SciPost Submission Page
Is energy conserved when nobody looks?
by Stanisław Sołtan, Mateusz Frączak, Wolfgang Belzig, Adam Bednorz
This is not the latest submitted version.
|Authors (as registered SciPost users):||Adam Bednorz · Wolfgang Belzig|
|Preprint Link:||https://arxiv.org/abs/1907.06354v2 (pdf)|
|Date submitted:||2019-09-25 02:00|
|Submitted by:||Bednorz, Adam|
|Submitted to:||SciPost Physics|
Conservation principles are essential to describe and quantify mechanical processes. Classically, the conservation holds objectively because the description of reality can be considered independent of observation. In quantum mechanics, however, invasive observations change quantities drastically, even those conserved classically. Interestingly, we find that the non-conservation is manifest even in weakly measured correlations if some of the observables do not commute with the conserved quantity. Our observation casts some doubt on the fundamental compatibility of conservation laws and quantum objectivity.
Submission & Refereeing History
You are currently on this page
Reports on this Submission
1- Timely topic
2- Nicely written
3- Proper references and positioning
4- Scientifically valid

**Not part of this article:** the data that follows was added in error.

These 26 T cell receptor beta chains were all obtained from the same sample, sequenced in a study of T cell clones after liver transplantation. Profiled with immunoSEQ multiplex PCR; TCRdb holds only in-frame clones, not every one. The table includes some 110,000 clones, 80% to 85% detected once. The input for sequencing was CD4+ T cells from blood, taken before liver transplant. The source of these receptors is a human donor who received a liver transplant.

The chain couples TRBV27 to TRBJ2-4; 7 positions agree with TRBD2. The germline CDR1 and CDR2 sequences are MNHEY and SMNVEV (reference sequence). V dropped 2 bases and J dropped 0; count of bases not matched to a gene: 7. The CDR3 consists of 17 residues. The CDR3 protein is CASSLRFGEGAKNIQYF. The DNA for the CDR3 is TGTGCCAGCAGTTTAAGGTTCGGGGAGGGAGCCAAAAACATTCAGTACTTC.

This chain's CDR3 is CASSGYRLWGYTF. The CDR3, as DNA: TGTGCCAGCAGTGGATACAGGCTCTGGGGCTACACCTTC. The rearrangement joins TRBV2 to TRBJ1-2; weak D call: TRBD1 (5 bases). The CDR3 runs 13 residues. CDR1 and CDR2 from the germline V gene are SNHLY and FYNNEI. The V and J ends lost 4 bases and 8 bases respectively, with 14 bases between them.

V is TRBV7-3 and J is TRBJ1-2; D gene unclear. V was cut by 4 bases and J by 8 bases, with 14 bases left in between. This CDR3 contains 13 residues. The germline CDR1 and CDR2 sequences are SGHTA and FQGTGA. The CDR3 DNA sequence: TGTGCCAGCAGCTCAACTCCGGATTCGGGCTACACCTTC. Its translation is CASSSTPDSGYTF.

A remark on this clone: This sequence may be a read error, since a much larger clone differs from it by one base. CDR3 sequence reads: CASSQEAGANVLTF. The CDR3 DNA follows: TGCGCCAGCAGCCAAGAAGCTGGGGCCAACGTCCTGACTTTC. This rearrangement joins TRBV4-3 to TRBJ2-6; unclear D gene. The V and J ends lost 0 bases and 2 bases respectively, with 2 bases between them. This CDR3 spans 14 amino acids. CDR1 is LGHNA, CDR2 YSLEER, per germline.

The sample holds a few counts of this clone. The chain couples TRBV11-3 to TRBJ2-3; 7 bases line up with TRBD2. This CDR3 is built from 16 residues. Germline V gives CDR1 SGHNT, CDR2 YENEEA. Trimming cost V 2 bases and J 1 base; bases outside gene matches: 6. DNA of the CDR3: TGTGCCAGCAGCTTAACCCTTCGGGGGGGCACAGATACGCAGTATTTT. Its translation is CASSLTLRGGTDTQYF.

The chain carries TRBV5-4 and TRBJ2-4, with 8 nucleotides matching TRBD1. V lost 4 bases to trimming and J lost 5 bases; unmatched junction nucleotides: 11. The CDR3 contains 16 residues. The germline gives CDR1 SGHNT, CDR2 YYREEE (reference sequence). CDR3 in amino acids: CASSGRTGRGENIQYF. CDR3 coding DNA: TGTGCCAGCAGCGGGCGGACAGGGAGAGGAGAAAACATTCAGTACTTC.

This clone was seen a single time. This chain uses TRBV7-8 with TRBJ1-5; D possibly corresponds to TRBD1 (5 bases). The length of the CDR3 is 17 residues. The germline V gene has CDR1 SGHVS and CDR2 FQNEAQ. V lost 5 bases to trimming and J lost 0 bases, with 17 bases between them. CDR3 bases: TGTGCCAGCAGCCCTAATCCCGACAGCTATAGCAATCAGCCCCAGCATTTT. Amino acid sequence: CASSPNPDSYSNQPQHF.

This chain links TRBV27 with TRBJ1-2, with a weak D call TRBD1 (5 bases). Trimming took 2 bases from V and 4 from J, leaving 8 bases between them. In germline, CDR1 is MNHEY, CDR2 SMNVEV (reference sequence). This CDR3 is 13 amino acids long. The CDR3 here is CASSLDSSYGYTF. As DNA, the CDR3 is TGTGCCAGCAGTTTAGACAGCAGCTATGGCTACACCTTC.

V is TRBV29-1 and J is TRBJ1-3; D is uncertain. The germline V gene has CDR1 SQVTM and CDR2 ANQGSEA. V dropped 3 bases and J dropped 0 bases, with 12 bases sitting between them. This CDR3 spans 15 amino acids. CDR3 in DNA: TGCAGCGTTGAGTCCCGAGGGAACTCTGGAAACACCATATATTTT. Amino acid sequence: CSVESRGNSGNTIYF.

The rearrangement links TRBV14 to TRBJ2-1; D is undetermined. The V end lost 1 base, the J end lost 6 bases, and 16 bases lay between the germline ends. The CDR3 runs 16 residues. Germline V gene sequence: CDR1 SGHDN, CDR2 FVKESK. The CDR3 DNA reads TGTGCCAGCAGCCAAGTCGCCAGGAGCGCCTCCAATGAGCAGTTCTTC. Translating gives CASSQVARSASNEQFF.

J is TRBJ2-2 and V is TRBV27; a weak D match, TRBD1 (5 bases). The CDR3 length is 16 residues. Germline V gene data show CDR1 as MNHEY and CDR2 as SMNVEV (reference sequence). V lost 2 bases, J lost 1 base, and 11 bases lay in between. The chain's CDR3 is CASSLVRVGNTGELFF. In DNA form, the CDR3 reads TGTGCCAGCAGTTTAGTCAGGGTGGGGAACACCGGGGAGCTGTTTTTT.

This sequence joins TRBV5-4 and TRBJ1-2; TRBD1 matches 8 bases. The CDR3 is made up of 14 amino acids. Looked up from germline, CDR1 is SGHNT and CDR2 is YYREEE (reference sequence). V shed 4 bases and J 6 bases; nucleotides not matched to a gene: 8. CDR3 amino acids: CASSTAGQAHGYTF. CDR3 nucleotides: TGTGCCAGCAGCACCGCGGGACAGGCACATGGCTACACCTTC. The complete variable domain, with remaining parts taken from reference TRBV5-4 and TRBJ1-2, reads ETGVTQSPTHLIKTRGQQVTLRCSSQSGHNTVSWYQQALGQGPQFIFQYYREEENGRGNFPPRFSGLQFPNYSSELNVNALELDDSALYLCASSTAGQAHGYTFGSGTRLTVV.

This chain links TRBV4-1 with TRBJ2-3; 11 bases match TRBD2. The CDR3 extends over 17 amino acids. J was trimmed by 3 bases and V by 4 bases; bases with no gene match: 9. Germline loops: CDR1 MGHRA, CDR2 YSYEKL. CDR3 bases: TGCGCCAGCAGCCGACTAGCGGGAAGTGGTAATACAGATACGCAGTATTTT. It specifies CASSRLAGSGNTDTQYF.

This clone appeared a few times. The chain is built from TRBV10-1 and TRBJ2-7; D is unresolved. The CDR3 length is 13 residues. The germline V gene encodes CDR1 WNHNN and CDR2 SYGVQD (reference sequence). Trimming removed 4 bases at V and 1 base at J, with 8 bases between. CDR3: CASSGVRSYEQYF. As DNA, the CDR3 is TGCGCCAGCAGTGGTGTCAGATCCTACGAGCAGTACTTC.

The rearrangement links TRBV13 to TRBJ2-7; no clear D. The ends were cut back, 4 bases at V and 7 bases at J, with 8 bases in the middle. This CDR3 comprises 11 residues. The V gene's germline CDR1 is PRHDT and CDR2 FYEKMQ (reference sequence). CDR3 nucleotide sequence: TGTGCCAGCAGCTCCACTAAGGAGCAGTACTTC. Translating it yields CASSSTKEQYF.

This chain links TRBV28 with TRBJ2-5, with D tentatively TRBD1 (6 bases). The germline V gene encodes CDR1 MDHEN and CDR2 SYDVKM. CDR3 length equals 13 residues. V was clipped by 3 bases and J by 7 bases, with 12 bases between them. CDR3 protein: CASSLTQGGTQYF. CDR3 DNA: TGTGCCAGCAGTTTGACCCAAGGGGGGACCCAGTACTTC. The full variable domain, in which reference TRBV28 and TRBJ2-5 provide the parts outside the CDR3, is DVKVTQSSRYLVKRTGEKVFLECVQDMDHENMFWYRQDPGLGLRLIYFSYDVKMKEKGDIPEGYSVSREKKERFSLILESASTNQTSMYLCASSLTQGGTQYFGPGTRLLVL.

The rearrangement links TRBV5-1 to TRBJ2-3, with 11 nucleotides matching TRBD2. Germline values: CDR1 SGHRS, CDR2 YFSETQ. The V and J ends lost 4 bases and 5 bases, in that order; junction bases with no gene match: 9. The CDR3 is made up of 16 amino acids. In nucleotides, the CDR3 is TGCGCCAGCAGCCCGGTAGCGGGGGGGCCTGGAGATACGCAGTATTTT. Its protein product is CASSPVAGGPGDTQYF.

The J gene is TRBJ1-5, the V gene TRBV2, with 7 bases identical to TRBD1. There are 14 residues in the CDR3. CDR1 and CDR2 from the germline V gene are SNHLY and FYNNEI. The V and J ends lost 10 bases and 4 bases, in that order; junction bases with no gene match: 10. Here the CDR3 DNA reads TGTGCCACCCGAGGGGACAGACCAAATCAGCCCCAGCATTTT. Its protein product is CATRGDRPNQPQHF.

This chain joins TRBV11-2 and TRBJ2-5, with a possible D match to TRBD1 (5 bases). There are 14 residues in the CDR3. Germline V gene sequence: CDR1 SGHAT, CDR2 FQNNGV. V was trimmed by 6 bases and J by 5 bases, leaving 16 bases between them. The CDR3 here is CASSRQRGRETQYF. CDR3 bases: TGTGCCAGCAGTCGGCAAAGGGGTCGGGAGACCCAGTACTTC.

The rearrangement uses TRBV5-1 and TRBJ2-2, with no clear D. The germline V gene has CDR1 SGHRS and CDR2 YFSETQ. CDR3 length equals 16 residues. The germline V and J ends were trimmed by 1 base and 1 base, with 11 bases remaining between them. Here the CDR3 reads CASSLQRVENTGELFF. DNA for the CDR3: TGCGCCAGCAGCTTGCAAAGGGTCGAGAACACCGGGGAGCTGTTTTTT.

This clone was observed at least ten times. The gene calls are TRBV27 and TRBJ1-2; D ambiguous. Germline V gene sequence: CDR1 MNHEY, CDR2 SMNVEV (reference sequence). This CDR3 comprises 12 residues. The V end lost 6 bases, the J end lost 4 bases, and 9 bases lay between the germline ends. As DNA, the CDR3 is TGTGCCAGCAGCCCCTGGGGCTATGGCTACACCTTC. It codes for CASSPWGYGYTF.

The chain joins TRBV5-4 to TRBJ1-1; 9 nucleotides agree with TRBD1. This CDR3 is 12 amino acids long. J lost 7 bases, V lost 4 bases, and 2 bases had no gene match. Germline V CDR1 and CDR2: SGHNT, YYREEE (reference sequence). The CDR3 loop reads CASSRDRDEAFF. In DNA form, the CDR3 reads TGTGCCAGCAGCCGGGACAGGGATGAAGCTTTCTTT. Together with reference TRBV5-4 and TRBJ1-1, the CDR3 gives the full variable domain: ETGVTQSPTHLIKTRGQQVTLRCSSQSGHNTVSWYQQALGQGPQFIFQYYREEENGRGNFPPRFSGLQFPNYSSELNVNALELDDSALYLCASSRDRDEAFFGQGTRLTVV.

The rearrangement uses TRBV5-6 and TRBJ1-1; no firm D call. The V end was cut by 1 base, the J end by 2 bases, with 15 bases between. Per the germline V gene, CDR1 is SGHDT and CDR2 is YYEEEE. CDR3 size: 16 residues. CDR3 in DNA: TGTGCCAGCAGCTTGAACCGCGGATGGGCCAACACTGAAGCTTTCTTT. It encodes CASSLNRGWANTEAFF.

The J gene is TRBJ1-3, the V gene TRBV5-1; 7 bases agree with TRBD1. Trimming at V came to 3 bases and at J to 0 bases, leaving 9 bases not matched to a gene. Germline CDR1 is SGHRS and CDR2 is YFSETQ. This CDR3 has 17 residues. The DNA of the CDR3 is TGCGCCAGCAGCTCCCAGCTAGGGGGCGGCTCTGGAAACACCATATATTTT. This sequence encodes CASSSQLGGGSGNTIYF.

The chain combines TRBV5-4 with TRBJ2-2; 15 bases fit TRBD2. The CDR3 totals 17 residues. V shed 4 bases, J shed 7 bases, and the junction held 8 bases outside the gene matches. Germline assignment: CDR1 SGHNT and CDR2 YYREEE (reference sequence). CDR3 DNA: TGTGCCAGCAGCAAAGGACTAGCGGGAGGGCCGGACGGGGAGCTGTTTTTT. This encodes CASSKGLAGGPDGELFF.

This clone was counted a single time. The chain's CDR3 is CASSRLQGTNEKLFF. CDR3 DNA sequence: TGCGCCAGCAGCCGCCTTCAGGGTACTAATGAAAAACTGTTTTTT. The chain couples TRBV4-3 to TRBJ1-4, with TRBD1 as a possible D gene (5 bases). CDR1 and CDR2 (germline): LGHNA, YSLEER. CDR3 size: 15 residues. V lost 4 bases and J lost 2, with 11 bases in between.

1- Dangerous (oversold) conclusions
This is an interesting paper that is reminiscent of recent developments of quantum foundations (contextual objectivity) and quantum thermodynamics (measurement driven engines)
However, I always find dangerous that sentences like "Our observation cast some doubt on the compatibility of conservation laws and quantum objectivity", since both are necessary conditions to practice physics.
In the case of energy, energy can indeed change while measuring an observable which does not commute with the Hamiltonian, but this does not violate the world's energy conservation since the measurement channel provides energy.
Actually, the authors summarize this quite well in their conclusion: Conservation laws are contextual.
1- Milden the last sentence of the abstract